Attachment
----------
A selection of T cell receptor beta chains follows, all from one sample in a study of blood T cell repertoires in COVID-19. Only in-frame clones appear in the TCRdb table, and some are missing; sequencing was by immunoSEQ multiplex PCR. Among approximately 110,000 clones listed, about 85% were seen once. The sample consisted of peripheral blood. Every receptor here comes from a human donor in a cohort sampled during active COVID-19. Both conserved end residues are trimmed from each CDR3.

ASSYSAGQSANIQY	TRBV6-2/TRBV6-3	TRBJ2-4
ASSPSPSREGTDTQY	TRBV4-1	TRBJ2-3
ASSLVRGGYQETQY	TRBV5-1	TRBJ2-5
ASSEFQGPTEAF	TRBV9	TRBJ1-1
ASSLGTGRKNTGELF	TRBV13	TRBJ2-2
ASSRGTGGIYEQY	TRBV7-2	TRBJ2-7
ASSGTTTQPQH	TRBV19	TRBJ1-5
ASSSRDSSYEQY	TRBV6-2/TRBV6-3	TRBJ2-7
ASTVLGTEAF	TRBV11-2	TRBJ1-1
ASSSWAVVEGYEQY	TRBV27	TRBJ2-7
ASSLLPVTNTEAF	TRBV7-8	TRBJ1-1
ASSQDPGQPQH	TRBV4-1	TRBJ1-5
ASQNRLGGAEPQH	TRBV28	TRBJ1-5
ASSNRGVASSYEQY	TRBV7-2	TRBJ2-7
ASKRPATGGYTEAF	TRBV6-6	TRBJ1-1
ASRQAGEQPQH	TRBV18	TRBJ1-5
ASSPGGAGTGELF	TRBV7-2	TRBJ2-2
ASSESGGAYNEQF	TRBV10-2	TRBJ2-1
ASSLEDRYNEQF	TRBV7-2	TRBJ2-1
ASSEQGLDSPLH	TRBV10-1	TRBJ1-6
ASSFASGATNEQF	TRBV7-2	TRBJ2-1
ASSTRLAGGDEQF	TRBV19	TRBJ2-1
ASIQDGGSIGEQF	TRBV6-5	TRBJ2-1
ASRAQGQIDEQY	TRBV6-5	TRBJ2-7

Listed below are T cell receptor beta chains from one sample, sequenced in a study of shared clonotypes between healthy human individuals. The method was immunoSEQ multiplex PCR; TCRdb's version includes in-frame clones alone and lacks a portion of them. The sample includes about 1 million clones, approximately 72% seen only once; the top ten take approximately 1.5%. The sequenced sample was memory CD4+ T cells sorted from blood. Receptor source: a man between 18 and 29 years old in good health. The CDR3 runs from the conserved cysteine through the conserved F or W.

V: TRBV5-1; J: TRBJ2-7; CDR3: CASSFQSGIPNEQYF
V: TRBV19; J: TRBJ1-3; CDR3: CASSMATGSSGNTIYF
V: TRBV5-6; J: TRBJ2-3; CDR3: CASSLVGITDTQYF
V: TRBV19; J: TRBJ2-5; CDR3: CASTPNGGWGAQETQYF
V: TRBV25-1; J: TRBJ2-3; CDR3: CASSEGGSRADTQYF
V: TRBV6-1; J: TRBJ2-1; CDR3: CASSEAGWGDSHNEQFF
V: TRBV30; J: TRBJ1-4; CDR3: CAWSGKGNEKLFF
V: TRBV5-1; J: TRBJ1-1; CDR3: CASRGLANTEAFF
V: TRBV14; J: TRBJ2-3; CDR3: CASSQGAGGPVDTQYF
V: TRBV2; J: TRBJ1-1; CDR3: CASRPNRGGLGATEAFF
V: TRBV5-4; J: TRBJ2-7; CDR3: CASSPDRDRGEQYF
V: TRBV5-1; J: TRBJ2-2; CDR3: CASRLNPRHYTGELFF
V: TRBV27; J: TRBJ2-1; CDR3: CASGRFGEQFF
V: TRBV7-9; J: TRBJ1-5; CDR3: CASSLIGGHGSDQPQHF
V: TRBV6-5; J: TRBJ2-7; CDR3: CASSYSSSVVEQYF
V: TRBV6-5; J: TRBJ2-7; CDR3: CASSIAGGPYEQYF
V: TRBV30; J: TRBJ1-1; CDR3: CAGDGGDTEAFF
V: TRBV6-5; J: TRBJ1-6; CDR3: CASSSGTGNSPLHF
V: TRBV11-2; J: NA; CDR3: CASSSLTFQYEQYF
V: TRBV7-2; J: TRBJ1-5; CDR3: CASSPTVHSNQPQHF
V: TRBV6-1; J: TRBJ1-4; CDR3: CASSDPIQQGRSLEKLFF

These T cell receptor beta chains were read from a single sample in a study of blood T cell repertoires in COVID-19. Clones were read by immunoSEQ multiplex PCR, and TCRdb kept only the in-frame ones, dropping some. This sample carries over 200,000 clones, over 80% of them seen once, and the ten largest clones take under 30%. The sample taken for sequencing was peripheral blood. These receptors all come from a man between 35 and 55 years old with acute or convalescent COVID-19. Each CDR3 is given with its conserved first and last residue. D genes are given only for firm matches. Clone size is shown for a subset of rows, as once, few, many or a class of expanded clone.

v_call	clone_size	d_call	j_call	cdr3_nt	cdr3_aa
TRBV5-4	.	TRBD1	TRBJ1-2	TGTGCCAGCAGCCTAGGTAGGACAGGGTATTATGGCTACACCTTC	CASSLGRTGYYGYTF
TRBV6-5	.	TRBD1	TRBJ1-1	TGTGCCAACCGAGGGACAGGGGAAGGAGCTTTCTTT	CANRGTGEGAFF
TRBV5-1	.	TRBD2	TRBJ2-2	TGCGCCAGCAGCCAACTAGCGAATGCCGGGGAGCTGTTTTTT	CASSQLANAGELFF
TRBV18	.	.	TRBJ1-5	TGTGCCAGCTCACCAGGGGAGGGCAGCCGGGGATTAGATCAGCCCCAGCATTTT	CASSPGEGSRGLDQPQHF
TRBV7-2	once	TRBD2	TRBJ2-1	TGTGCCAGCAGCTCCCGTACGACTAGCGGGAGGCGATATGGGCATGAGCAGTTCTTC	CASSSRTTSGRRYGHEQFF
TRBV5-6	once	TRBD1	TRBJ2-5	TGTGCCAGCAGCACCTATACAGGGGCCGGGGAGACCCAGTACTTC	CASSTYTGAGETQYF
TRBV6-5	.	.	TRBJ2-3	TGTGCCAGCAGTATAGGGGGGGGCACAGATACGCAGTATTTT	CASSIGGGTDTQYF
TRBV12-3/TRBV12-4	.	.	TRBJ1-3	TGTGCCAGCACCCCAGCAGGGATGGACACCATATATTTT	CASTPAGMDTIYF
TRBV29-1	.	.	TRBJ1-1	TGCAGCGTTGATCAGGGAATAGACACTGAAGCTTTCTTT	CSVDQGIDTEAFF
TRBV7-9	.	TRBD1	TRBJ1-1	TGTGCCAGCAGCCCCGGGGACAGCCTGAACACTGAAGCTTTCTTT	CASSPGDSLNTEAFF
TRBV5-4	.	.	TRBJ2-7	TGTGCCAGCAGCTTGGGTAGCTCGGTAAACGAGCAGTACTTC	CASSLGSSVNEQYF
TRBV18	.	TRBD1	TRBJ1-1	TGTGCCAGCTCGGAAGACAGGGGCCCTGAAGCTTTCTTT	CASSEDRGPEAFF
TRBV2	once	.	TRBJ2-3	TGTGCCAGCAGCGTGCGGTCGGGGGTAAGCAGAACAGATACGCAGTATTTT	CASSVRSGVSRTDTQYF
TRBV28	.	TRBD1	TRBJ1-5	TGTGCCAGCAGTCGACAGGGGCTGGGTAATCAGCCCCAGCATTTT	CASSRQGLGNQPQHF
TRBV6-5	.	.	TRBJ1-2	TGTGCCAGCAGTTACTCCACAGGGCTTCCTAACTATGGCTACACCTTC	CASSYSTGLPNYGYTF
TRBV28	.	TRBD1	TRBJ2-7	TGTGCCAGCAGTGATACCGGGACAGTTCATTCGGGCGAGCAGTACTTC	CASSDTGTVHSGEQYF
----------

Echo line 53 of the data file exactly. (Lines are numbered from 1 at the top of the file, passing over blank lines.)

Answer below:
TRBV18	.	.	TRBJ1-5	TGTGCCAGCTCACCAGGGGAGGGCAGCCGGGGATTAGATCAGCCCCAGCATTTT	CASSPGEGSRGLDQPQHF